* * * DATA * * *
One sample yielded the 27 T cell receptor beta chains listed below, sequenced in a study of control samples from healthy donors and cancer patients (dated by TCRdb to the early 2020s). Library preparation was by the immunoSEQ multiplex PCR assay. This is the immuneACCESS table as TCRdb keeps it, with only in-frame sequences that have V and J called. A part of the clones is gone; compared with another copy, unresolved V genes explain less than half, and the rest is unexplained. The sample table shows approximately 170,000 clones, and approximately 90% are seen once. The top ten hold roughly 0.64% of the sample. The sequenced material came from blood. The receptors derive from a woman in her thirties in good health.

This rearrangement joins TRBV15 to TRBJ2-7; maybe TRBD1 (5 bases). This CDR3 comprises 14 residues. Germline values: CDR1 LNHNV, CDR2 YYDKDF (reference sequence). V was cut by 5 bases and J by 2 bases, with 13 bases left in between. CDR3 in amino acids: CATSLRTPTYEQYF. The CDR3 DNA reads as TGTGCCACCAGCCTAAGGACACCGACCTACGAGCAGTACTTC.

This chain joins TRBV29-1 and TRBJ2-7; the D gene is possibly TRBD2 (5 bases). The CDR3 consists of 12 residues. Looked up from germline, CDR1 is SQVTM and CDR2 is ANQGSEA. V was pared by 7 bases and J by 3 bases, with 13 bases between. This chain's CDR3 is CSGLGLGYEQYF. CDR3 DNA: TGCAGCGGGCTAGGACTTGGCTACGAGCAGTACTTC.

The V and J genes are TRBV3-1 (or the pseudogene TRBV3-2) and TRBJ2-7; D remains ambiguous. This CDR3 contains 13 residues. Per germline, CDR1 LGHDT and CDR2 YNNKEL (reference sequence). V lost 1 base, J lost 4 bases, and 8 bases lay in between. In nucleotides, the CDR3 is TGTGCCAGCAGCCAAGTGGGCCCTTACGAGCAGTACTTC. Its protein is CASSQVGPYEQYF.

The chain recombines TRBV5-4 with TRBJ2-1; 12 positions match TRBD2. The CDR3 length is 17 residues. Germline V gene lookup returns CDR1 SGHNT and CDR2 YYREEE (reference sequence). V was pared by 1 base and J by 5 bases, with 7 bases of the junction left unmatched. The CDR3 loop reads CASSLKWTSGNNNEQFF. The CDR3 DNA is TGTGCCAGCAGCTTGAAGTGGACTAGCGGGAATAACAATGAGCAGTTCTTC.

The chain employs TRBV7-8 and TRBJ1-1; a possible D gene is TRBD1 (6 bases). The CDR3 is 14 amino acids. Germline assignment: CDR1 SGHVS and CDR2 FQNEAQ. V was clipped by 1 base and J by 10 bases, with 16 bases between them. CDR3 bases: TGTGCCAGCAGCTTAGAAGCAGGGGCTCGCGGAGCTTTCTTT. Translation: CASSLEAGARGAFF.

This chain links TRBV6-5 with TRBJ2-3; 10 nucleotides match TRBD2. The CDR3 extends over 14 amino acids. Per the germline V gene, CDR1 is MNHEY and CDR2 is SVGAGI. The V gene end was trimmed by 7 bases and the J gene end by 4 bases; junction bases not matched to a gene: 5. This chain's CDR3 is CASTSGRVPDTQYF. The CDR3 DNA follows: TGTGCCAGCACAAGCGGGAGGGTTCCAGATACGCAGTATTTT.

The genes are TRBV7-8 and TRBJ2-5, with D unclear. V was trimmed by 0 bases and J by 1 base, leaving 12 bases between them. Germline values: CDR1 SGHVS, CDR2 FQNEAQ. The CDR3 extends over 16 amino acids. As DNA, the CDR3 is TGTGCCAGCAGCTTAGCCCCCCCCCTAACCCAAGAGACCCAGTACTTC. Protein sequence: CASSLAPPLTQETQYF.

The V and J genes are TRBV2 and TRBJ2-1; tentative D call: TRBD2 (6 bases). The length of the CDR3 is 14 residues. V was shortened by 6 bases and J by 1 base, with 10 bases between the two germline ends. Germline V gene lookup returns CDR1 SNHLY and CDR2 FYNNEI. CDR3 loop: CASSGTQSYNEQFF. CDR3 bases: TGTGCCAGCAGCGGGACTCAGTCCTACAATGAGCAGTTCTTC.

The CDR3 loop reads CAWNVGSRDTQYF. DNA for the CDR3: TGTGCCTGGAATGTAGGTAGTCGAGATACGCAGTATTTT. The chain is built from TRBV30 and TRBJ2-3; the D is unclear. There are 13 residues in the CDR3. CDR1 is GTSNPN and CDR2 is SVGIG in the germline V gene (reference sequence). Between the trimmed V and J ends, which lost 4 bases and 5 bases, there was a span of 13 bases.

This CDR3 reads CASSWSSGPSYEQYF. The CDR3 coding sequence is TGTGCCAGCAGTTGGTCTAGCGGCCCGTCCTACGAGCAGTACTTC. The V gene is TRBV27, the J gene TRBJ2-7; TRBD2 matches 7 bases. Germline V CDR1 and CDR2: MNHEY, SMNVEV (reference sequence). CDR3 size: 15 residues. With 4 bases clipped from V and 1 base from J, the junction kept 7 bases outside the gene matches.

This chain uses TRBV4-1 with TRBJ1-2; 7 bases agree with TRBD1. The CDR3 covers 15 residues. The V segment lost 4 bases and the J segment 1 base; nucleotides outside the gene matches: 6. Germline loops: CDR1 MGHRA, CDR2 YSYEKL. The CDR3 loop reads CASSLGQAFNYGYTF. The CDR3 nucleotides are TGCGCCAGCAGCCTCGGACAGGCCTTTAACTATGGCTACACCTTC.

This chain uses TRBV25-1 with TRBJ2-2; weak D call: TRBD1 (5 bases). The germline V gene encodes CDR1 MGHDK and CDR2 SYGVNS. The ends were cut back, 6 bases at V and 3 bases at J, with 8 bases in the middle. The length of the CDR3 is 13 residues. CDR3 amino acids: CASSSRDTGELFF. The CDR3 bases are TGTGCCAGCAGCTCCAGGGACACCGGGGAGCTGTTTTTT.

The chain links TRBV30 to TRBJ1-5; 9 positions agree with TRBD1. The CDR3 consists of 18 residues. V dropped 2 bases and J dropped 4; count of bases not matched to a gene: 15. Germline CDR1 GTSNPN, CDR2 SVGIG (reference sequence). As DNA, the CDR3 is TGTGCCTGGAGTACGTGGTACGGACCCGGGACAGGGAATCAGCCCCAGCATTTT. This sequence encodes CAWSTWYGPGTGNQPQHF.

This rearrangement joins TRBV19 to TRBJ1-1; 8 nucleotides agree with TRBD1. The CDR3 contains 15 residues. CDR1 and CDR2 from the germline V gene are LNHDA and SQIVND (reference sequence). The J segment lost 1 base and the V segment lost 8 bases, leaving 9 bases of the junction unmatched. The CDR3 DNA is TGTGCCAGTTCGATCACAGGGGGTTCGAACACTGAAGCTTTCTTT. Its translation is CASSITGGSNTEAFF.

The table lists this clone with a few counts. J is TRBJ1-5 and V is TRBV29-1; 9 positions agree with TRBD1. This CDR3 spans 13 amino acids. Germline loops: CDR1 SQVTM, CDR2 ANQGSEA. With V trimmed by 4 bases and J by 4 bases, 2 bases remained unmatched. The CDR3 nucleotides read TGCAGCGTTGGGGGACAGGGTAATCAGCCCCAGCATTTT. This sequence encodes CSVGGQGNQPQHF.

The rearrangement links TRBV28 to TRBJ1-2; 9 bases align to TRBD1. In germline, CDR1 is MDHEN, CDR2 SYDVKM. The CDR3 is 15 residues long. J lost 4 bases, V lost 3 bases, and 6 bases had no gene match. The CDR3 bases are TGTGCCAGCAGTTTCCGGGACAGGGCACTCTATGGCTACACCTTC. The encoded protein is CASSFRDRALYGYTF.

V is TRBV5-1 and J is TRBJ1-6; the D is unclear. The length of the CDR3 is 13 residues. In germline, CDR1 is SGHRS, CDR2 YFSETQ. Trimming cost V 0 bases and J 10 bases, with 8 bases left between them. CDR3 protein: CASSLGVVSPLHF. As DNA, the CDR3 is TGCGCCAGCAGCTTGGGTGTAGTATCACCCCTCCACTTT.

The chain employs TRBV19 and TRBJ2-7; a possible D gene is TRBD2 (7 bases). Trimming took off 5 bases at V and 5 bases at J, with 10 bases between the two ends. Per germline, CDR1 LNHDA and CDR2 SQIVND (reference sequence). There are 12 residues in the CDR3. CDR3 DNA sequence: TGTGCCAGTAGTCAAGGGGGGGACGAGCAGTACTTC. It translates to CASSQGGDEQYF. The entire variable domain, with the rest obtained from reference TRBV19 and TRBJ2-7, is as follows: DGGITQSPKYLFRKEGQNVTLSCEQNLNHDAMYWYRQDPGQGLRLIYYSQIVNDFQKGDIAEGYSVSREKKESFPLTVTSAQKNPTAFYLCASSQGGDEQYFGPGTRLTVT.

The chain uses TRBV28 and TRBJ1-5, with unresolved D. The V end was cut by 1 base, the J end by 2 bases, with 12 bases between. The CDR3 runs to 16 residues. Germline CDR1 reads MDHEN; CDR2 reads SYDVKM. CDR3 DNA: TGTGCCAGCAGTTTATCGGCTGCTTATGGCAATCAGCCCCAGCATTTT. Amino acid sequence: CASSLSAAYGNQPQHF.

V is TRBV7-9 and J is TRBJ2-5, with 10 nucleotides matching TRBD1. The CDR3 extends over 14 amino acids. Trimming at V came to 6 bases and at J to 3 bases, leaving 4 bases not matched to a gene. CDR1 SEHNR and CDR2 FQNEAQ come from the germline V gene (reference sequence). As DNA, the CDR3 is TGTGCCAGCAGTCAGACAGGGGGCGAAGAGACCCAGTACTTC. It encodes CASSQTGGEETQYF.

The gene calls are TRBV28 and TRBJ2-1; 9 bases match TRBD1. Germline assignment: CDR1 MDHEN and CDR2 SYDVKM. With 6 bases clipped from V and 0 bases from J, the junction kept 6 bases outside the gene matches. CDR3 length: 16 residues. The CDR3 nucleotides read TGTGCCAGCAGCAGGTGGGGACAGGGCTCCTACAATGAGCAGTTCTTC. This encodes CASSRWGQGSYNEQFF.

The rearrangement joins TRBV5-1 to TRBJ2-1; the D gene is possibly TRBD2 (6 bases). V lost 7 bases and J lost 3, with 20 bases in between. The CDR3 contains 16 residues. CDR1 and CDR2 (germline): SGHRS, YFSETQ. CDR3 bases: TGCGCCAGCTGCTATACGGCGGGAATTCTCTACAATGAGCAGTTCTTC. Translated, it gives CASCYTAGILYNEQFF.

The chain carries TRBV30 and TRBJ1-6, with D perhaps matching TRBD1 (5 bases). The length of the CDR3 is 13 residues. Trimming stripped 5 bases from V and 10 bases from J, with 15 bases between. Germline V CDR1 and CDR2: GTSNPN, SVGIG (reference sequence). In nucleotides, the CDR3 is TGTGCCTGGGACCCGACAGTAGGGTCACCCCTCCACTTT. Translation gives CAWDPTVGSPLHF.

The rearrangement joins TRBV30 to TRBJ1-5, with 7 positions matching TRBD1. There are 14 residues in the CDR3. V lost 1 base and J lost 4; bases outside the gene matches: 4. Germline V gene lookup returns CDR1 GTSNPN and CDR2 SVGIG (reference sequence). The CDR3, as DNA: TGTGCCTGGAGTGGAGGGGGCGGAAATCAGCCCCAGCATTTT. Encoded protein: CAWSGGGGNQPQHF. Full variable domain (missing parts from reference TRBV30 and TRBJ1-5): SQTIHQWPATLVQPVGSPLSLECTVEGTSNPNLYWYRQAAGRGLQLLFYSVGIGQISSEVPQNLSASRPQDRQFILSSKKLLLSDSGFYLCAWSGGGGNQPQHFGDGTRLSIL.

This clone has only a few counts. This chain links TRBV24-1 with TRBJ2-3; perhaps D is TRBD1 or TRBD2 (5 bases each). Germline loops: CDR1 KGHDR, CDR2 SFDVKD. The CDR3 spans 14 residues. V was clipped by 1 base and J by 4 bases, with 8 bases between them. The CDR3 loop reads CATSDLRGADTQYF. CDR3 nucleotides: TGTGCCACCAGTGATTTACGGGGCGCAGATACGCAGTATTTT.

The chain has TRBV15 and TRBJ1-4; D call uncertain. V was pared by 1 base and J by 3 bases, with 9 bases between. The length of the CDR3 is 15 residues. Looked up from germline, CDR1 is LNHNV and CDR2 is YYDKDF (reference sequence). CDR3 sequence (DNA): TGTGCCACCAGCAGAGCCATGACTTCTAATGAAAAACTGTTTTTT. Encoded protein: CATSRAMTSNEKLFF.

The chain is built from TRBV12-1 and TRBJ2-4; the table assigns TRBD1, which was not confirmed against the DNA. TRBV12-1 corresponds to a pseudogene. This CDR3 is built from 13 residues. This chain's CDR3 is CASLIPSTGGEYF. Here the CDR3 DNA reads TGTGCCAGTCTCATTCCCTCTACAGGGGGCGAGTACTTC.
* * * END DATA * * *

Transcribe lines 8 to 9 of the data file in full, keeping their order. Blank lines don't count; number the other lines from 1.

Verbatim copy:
The genes are TRBV7-8 and TRBJ2-5, with D unclear. V was trimmed by 0 bases and J by 1 base, leaving 12 bases between them. Germline values: CDR1 SGHVS, CDR2 FQNEAQ. The CDR3 extends over 16 amino acids. As DNA, the CDR3 is TGTGCCAGCAGCTTAGCCCCCCCCCTAACCCAAGAGACCCAGTACTTC. Protein sequence: CASSLAPPLTQETQYF.

The V and J genes are TRBV2 and TRBJ2-1; tentative D call: TRBD2 (6 bases). The length of the CDR3 is 14 residues. V was shortened by 6 bases and J by 1 base, with 10 bases between the two germline ends. Germline V gene lookup returns CDR1 SNHLY and CDR2 FYNNEI. CDR3 loop: CASSGTQSYNEQFF. CDR3 bases: TGTGCCAGCAGCGGGACTCAGTCCTACAATGAGCAGTTCTTC.